The PV world can expect changes and challenges ahead related to large-scale PV grid integration. Experts in the field from California in the United States can attest to the fact that control is effectively a brand new area of technology within the United States, and presents obstacles in two primary forms. According to Mr. Tom Tansy, Chairman of SunSpec Alliance, “One of the hurdles is having the manufacturers bring this capability online and move it through regulatory approvals while managing their supply chain as new technology comes on board. The second comes in terms of policy and that the challenge will be overcoming an uneven application of policies that might therefore lead to a misapplication of the regulation.

Limitations of today’s study process

Mr. Clyde Loutan, Senior Advisor Renewables Grid Integration of CaISO, discusses the limits that determine inverter characteristics and interconnection standards. “In North America, the need for reactive support from asynchronous resources must be identified during the interconnection process. However, the current study process cannot anticipate all operating conditions such as what resources or transmission elements will be out of service at the time reactive power needs arise.

A system impact study may reflect that there is sufficient reactive power capability on the transmission system because of the existing generators with reactive power capability and other reactive power devices. However, once an asynchronous project is interconnected and is commercially operable, actual system conditions could be far different from the conditions that had been studied. Interconnection studies are also time consuming and iterative in nature. If the CaISO were to study all possible operating conditions and outage schedules for existing resources to assess the need for an asynchronous resource to provide reactive support, the system impact study process would become unduly burdensome.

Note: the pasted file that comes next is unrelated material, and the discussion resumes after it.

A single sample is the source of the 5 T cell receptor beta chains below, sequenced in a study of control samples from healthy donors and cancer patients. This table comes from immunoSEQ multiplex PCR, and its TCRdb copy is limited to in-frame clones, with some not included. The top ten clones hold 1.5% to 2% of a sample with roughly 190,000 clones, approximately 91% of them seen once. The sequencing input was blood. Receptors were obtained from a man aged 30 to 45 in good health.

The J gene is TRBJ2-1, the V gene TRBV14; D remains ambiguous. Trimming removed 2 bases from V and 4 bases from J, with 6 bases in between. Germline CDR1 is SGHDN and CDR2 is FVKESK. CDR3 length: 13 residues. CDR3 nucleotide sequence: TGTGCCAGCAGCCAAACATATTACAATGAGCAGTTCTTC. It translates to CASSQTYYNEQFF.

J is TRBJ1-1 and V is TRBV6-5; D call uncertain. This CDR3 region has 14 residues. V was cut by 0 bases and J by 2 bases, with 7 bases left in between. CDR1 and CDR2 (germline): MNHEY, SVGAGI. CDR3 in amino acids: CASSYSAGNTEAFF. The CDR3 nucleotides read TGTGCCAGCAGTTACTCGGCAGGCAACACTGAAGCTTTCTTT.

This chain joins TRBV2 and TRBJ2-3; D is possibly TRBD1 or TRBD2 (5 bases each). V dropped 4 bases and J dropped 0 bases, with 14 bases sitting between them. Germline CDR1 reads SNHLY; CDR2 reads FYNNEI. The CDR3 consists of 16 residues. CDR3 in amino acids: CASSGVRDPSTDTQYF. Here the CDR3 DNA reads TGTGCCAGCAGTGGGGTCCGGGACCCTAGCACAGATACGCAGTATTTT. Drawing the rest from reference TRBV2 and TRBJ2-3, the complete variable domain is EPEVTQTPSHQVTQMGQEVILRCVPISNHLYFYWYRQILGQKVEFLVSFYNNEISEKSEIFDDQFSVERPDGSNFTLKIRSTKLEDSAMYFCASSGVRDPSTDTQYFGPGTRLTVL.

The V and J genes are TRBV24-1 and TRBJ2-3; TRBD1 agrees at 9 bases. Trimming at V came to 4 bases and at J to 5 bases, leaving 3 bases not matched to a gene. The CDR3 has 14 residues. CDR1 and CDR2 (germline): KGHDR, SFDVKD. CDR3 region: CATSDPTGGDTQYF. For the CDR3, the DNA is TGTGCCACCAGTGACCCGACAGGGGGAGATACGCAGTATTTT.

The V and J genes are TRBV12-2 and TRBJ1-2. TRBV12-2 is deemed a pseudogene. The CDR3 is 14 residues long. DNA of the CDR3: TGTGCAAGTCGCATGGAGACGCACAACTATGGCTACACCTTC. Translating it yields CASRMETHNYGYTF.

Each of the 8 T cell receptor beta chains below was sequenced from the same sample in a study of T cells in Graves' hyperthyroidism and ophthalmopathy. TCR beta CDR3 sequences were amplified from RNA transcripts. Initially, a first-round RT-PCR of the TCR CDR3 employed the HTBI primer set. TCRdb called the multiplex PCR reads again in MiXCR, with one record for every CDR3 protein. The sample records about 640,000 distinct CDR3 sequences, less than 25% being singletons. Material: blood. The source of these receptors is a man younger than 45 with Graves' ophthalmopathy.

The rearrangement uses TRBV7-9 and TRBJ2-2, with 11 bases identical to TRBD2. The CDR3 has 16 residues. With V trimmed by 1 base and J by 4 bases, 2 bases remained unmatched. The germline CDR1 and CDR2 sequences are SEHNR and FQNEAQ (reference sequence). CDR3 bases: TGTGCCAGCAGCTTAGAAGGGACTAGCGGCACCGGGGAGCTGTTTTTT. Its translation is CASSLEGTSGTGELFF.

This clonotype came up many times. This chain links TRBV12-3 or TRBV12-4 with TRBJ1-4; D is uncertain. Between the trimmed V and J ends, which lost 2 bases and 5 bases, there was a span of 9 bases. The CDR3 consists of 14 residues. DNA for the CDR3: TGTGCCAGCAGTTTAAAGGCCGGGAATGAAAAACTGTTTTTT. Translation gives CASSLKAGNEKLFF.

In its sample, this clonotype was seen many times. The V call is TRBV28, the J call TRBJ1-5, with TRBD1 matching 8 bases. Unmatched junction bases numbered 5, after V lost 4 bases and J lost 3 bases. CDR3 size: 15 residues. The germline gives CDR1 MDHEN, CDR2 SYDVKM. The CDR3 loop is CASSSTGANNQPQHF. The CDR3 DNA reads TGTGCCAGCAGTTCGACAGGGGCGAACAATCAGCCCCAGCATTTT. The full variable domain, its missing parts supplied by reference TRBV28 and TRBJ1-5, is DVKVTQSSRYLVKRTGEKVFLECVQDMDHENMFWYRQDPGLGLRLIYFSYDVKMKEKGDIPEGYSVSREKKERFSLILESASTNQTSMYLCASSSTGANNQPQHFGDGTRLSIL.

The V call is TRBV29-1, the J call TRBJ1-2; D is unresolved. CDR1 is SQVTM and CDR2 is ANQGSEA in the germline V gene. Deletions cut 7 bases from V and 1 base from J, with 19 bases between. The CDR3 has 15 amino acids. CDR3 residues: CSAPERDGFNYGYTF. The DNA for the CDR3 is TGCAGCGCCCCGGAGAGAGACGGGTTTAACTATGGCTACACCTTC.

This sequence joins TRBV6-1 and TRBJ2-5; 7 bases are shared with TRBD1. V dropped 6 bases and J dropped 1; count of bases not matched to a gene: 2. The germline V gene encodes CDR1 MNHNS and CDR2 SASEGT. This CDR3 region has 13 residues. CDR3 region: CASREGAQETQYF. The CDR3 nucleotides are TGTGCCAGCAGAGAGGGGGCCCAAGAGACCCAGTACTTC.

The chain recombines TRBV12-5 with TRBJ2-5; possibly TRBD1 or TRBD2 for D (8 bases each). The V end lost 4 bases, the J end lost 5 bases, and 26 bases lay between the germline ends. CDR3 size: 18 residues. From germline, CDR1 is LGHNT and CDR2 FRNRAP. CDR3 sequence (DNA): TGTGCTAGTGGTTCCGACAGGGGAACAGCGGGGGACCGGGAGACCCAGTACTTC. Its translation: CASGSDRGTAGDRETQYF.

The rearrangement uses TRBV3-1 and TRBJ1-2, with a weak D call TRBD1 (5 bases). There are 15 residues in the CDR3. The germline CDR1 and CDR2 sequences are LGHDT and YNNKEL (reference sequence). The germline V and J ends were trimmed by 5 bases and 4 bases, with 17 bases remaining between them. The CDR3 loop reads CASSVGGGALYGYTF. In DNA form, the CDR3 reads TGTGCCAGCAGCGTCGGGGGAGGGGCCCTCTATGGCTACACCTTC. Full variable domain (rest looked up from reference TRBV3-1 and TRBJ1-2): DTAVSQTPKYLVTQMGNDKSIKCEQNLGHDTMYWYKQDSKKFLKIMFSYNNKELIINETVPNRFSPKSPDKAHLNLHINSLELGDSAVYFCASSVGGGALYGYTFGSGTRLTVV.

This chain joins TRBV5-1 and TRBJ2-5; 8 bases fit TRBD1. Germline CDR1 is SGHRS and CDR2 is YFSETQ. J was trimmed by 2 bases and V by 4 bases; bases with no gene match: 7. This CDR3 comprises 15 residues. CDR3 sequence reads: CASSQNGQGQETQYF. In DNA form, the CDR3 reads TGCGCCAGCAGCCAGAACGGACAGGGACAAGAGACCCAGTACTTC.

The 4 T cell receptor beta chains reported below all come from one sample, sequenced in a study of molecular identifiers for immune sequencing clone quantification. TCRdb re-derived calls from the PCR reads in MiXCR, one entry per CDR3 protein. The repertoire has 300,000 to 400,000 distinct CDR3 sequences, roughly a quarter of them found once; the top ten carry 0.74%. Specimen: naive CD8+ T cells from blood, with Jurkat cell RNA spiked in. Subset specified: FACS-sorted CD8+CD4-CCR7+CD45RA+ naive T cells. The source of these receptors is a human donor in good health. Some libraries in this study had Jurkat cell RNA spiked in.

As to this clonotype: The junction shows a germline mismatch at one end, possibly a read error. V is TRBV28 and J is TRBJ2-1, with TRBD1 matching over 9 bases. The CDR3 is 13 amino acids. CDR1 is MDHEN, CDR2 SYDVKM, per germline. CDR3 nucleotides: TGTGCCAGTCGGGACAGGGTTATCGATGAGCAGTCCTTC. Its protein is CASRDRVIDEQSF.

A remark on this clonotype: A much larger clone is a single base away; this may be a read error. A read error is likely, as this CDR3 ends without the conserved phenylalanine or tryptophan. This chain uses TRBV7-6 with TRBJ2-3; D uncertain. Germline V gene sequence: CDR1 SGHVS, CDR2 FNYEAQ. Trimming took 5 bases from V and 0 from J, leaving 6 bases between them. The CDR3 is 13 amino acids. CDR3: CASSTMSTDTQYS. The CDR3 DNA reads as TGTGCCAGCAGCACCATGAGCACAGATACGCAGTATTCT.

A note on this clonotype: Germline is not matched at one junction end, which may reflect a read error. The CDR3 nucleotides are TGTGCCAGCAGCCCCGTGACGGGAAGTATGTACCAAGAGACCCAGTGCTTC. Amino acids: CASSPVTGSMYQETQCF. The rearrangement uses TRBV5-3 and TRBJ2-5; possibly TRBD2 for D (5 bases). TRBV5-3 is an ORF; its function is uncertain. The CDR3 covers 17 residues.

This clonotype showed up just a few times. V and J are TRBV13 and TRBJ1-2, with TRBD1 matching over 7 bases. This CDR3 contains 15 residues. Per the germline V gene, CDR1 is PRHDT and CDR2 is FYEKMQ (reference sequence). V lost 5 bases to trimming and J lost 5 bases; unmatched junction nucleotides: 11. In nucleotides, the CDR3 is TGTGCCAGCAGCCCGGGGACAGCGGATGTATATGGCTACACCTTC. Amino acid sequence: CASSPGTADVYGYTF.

Both Tom Tansy and Clyde Loutan will be speaking or participating in a panel during the Solar Asset Management: North America conference.


Utility adjustment and the RPS program

Experts are split when it comes to the opinion of market development and its movement. On the one hand, Mr. Loutan states, “In California, utilities are adjusting to the 33% RPS (Renewables Portfolio Standard) and in most cases are on schedule to meeting this target.” Mr. Tansy’s stance varies slightly from Mr. Loutan’s when discussing the market’s development and movement at present. “RPS affects deployment of all solar. The utility business model is undergoing very dramatic change. There is an existential threat that is facing many utilities because of new players coming into the market- whether its distributed generation, or the so called “pro-sumer” movement. Are utilities moving fast enough? They are moving pretty quickly, though maybe not fast enough for some people’s appetites.

Role of PV over the next decade

The role of solar in California is only going to pick up over the next ten years. Mr. Loutan reports that “Solar PV is expected to account for over 50% of the variable renewable resources in the state [of California] by the end of the coming decade. This means that on some days the variable energy production could be over 50% of the overall resources on the system. With about half of the conventional resources being displaced, at times, PV resources as well as wind resources would have to provide voltage control and be also be able to provide some level of dispatchability.” The role of solar plus storage is going to be immense, and according to Mr. Tansy, will also become mainstream over the course of a decade.

Topics such as the aforementioned, among others, will be discussed in further detail at the Solar Asset Management North America Conference, held April 1-2, 2015 in San Francisco. Join other key experts in the field to learn how to better manage PV assets and portfolios, and optimize solar power plant performance. After all, maintains Mr. Loutan, “Solar PV can be part of the solution by possessing the capability to provide the necessary operating characteristics in order to integrate higher levels of renewables.”